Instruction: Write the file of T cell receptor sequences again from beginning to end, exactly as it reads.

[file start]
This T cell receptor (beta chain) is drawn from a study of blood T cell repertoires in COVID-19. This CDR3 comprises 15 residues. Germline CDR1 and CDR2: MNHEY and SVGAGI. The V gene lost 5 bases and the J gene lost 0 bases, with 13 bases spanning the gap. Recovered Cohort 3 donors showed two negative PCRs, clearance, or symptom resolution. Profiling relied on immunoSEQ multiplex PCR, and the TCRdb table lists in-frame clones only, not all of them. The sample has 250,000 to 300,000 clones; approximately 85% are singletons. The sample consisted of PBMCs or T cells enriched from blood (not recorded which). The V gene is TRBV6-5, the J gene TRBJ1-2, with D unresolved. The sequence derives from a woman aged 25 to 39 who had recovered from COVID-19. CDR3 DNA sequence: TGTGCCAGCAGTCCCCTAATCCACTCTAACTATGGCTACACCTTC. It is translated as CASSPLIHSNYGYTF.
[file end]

This T cell receptor (beta chain) is drawn from a study of blood T cell repertoires in COVID-19. This CDR3 comprises 15 residues. Germline CDR1 and CDR2: MNHEY and SVGAGI. The V gene lost 5 bases and the J gene lost 0 bases, with 13 bases spanning the gap. Recovered Cohort 3 donors showed two negative PCRs, clearance, or symptom resolution. Profiling relied on immunoSEQ multiplex PCR, and the TCRdb table lists in-frame clones only, not all of them. The sample has 250,000 to 300,000 clones; approximately 85% are singletons. The sample consisted of PBMCs or T cells enriched from blood (not recorded which). The V gene is TRBV6-5, the J gene TRBJ1-2, with D unresolved. The sequence derives from a woman aged 25 to 39 who had recovered from COVID-19. CDR3 DNA sequence: TGTGCCAGCAGTCCCCTAATCCACTCTAACTATGGCTACACCTTC. It is translated as CASSPLIHSNYGYTF.